However, he noted that he and his colleagues were concerned about the robustness of their method because RNA is heavily degraded in clinical tissue specimens. As a result, they decided to move forward utilizing DNA methylation because "DNA methylation is one of those prime mechanisms that we have to guide gene transcription" and can serve as "a surrogate for the transcriptional phenotypes" the team was looking at, Heeke said. DNA is also well preserved in tissue specimens, making it easier to use for clinical testing. Once the researchers confirmed their method could be used with DNA methylation in tissue specimens, they were able to use the method for DNA methylation in plasma to make a liquid biopsy version of its classifier.

The team has currently developed three classifiers — the SCLC-GRC, for RNA-based tissue classification; the SCLC-DMC, for DNA-based tissue classification; and the SCLC-cfDMC, for DNA-based plasma classification. Heeke noted that the researchers "still have some work to do" to get any of the classifiers to clinical application and regulatory approval. The researchers noted in the Cancer Cell paper that the SCLC-DMC was able to classify tumor samples that failed classification using RNA, "suggesting potential advantages of DNA methylation over gene expression signatures."

For the liquid biopsy test, the researchers extracted circulating tumor DNA from a patient's plasma sample and used reduced representation bisulfite sequencing to get the data for the DNA methylation. "It's not completely whole-genome DNA methylation analysis, but it's enriching for … sites with high DNA methylation content," Heeke noted.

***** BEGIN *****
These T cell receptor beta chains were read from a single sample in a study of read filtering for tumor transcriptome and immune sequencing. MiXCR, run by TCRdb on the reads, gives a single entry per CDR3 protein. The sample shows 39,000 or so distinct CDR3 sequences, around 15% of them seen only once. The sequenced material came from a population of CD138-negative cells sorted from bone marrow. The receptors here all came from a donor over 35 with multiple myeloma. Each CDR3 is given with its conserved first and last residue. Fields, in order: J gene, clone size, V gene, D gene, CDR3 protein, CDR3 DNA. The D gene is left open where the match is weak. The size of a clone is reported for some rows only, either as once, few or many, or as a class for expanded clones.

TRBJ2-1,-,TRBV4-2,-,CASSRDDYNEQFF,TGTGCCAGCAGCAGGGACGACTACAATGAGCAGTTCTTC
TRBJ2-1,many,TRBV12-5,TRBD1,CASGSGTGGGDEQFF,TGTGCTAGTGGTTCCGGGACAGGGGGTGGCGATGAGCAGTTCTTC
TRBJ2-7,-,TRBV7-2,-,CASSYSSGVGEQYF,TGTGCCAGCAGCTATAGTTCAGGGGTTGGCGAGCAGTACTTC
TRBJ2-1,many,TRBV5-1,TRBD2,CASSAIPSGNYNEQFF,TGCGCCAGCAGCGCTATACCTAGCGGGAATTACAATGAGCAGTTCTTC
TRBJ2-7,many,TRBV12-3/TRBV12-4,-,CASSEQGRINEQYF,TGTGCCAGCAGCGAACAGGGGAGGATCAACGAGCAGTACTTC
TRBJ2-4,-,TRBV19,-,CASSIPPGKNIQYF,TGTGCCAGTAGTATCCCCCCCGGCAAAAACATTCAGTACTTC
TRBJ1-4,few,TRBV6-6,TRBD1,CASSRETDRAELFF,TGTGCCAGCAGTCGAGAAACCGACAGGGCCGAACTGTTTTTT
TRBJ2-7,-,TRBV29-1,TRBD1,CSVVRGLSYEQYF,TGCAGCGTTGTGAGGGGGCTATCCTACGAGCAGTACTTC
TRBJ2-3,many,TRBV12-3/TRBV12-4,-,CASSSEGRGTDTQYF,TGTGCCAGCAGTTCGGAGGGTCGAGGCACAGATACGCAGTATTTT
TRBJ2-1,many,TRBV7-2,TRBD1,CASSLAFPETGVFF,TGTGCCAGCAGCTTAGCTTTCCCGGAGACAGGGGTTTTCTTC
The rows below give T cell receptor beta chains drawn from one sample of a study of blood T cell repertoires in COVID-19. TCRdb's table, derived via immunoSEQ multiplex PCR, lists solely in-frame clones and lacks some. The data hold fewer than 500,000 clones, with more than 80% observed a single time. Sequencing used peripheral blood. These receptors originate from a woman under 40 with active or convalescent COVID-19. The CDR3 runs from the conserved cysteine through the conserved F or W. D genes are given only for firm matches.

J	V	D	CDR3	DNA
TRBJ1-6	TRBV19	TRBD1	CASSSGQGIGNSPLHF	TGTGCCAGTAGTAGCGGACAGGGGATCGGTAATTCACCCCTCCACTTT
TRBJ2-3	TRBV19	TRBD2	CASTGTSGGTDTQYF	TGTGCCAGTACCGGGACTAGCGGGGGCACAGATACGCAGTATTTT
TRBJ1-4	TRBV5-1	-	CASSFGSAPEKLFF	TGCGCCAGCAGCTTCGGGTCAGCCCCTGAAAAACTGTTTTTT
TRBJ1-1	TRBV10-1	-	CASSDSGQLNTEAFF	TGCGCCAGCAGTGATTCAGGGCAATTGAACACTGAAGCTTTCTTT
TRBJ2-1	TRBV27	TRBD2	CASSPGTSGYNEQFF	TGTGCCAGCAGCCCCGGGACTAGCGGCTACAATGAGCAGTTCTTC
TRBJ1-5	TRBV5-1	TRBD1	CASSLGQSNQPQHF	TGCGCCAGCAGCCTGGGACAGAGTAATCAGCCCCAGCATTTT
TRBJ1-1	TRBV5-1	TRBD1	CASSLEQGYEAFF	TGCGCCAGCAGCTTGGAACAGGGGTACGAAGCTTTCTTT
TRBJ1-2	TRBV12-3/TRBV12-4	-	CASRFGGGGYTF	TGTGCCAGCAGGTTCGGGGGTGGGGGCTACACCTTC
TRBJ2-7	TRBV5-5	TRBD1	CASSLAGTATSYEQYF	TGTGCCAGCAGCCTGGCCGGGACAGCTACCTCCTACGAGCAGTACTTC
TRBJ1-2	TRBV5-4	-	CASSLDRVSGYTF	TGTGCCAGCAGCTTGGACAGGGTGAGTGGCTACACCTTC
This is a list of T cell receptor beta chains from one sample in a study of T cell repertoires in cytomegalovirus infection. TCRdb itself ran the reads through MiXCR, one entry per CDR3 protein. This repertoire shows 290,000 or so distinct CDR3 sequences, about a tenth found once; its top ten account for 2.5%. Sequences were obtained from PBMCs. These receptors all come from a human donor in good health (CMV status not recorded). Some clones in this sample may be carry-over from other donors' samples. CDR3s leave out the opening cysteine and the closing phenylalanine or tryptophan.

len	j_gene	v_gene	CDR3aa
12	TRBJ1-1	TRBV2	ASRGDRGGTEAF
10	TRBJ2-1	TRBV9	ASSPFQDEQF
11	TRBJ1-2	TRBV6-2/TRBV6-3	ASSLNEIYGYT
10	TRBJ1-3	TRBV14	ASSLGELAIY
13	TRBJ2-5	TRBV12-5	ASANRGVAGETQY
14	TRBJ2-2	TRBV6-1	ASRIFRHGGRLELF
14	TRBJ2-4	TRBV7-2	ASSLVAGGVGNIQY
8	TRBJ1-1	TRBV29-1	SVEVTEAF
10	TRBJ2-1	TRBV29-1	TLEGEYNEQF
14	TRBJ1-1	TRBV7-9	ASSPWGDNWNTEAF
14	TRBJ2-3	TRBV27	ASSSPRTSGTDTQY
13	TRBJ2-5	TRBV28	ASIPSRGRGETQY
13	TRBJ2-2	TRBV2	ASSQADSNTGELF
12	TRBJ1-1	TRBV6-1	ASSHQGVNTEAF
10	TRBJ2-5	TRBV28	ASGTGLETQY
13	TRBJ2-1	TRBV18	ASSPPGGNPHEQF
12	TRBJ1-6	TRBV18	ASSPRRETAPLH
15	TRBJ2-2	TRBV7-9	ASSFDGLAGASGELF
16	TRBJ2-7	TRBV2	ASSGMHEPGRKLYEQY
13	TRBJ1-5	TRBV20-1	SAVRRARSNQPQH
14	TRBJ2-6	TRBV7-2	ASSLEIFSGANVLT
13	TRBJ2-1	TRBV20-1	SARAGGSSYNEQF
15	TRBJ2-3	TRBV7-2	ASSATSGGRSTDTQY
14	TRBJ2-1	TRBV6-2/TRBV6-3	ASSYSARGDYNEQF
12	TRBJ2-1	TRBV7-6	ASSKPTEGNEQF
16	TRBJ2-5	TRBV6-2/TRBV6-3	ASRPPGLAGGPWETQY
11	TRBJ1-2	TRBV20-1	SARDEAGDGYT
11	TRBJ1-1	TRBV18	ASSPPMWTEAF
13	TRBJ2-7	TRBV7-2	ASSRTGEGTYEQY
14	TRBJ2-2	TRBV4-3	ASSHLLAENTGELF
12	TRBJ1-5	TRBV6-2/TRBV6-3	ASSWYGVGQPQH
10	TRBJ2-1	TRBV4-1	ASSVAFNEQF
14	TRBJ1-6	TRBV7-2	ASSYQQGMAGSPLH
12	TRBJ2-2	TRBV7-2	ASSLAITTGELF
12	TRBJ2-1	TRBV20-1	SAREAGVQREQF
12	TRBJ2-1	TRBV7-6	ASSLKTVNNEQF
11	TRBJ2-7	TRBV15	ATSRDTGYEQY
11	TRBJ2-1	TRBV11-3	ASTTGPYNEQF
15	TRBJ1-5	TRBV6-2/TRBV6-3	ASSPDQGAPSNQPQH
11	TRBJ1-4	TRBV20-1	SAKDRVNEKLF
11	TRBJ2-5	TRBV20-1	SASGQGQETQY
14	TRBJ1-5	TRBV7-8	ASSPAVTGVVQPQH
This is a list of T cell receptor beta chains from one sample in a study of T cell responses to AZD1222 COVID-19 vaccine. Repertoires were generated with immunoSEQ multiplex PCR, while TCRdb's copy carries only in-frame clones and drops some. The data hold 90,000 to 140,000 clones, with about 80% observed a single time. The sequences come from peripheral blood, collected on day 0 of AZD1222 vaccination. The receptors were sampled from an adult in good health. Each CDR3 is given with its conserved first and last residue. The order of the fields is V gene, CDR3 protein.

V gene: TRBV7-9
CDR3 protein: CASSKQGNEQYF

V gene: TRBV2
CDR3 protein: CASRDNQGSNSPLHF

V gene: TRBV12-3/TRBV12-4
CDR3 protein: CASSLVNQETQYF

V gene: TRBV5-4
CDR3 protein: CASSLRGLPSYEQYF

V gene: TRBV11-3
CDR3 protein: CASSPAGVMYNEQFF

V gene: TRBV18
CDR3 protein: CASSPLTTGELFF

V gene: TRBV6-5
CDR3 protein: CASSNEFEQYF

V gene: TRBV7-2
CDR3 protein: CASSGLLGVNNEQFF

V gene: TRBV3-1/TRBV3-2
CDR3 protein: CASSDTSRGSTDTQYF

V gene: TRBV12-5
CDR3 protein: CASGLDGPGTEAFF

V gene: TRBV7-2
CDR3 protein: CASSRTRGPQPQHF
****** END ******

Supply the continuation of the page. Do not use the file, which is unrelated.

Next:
They then fed the methylation information into the classifier that determines which subtype is indicated based on the methylation markers. If more than 50 percent of the models agreed on a certain subtype, they assigned that subtype to the patient, Heeke said. 

Heeke said that the researchers are hopeful that their classifiers can be used to stratify patients for pharmaceutical clinical trials and personalized therapies, particularly as many other research teams have used models to define potential therapies that may work for certain subtypes. The technology described in last month's Cancer Cell paper is exclusively for patients that already have an SCLC diagnosis, but Heeke noted that the researchers have seen "that small cell lung cancer has a very distinct DNA methylation profile" and that it could be used to distinguish between small cell lung cancer and non-small cell lung cancer in the future, which the team is working on. 

The researchers are currently working to get a CLIA-validated version of the assay that can be further validated in prospective clinical trials and implemented as a diagnostic tool for personalizing therapy, while they continue to validate their method with additional data sets to further confirm its reproducibility and have a "good network of partners" who can help translate the method into a technology that can be applied clinically, Heeke said.